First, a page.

Monday, May 22, 2017

Saffire & Schlesinger's RESTLESS CREATURE WENDY WHELAN goes inside a legendary ballet dancer facing age, pain and retirement

A great ballerina coming to terms with aging, a possibly career-ending hip operation, necessary change and the eventual need to do something other than dance -- all this and more is covered in one of the best ballet-dancer-biographies yet brought to the screen. RESTLESS CREATURE WENDY WHELAN, the new documentary from Linda Saffire and Adam Schlesinger, is right up there with Nancy Buirski's Afternoon of a Faun: Tanaquil Le Clercq and much better than the recent Misty Copeland bio-doc, A  Ballerina's Tale.

Saffire and Schlesinger (shown at right) appear to have had remarkable access to Ms Whelan -- at rehearsal, in actual performance, at home with her husband (photographer, David Michalek), and with her New York City Ballet "boss" Peter Martins (who, as always, comes across as someone you can trust about as far as you can toss), and with many of her ballet partners, past and present. The result is a multi-faceted look at Whelan that makes the ballerina seems remarkably consistent: a huge talent who is simultaneously a good person. As one of her contemporaries points out far into the movie, Whelan's behavior to everyone in the company -- from security guard to dresser to other dancers -- changed for the better the way that the dance company operated.

Restless Creature (which doubles as the name of the dance project Whelan came up with as a route to her post-NYC Ballet career), though it does not spend all that much time on her past and childhood history, opens in media res, as the dancer is faced with an upcoming hip operation that could end her dancing career. How she handles this, with courage and difficulty, is as exemplary as so much else that we see.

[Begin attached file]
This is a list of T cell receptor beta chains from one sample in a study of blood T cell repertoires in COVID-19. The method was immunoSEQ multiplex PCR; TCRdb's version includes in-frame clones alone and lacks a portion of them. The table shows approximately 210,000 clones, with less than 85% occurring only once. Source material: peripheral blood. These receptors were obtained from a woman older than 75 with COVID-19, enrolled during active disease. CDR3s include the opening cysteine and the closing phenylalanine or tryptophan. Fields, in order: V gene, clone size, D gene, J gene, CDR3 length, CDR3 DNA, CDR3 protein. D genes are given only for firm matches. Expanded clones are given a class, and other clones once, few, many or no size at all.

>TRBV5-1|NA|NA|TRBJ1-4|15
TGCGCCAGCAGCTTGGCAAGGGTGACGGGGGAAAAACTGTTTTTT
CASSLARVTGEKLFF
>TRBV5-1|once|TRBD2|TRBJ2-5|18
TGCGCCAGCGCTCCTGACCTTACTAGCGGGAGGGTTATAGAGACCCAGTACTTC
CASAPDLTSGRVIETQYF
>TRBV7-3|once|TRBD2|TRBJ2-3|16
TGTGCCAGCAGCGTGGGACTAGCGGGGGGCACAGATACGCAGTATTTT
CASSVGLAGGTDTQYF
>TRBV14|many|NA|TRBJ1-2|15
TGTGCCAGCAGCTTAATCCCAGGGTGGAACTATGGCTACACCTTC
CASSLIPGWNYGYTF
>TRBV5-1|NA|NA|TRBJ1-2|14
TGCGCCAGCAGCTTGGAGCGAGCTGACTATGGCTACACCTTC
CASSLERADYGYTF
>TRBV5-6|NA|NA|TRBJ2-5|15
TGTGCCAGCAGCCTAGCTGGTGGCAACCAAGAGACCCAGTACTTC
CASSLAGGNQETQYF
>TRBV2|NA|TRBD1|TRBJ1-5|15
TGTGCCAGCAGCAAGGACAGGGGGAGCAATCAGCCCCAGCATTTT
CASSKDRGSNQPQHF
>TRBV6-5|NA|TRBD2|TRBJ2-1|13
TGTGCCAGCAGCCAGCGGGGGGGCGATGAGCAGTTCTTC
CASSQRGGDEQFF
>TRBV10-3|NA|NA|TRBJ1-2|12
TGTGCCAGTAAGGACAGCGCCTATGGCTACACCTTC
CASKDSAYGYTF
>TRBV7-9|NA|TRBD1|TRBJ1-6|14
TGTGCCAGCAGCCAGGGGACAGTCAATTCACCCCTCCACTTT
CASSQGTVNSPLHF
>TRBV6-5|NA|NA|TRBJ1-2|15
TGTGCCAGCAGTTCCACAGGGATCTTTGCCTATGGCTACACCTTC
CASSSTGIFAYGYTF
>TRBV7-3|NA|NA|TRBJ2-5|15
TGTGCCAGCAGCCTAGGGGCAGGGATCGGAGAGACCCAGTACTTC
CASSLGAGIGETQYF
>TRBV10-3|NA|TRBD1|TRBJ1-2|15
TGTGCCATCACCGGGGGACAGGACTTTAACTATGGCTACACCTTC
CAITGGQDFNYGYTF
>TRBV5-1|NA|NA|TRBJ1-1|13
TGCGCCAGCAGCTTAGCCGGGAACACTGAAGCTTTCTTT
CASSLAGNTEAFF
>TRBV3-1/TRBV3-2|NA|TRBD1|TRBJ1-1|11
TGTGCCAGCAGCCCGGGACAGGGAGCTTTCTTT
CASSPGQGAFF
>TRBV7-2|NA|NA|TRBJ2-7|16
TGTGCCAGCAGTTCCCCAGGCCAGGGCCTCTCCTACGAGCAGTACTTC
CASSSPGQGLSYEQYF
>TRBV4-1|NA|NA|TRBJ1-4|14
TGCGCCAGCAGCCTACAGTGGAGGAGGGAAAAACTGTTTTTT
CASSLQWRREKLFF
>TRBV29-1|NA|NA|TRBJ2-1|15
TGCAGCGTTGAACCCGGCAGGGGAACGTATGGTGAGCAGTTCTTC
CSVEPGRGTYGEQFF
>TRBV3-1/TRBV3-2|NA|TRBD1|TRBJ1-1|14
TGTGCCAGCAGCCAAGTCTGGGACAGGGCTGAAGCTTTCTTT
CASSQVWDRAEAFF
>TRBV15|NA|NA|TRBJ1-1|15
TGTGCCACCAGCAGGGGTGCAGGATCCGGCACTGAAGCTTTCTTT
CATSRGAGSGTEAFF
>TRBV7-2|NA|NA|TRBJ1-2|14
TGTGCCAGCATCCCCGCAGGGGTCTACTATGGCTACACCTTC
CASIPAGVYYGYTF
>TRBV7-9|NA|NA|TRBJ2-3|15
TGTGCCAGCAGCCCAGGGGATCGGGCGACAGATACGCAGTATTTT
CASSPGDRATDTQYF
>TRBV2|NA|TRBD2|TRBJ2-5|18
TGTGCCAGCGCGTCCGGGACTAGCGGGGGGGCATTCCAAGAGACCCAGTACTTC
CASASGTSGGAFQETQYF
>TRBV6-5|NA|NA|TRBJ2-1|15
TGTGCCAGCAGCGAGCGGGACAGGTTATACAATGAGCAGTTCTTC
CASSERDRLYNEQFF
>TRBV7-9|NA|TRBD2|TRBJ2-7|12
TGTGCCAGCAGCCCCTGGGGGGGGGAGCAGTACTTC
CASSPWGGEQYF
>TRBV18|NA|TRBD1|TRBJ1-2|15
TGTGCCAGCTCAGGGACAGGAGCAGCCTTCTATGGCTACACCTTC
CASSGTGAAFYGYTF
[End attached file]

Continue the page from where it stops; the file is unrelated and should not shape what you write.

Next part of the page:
And yet, because the filmmakers zero in so finely and consistently on this woman, we can easily believe what we see and hear.  Whelan does indeed seem beloved of so many of her co-workers and choreographers, and as we see her dance (at first just in snippets, then longer and more involved as the documentary proceeds), we actually get some understanding of how difficult all this is and why dance careers, so like sports careers, are usually quite circumscribed, if not downright short. (At age 47 -- when the movie was shot -- Whelan has had an unusually long and successful run of 30 years.)

We hear from her choreographers, too, and learn something of how they work with their dancers to create the beauty and magic we view from the audience. Though the idea -- first of the operation and what its result might be, and then of the actual retirement that looms  -- seem to have our dancer often on the verge of tears, she never (or the filmmaker have chosen not to let us see this) gives in to them.

The post-operation ups and down are shown us, too, and at times the movie seems almost like a suspense thriller: So the career is over? Wait: Maybe not! "When am I gonna know that I'm safe again?"  the  dancer asks at one point.

Overall, bits from some 20 different ballets are shown us, and at the conclusion, we realize what all this has been building toward: a final dance that is so sensational that you'll fully appreciate and understand both why ballet is such a beloved art form and what Whelan has done to enrich it. Then all the applause and the flowers and the love arrive. What a moment. What a movie!

From Abramorama, Restless Creature: Wendy Whelan opens in New York City this Wednesday, May 24, at Film Forum and The Film Society of Lincoln Center. It hits Los Angeles at Laemmle's Royal on Friday, June 9, and will play a number of other cities around the country, as well. Click here to see all currently scheduled playdates, cities and theaters.

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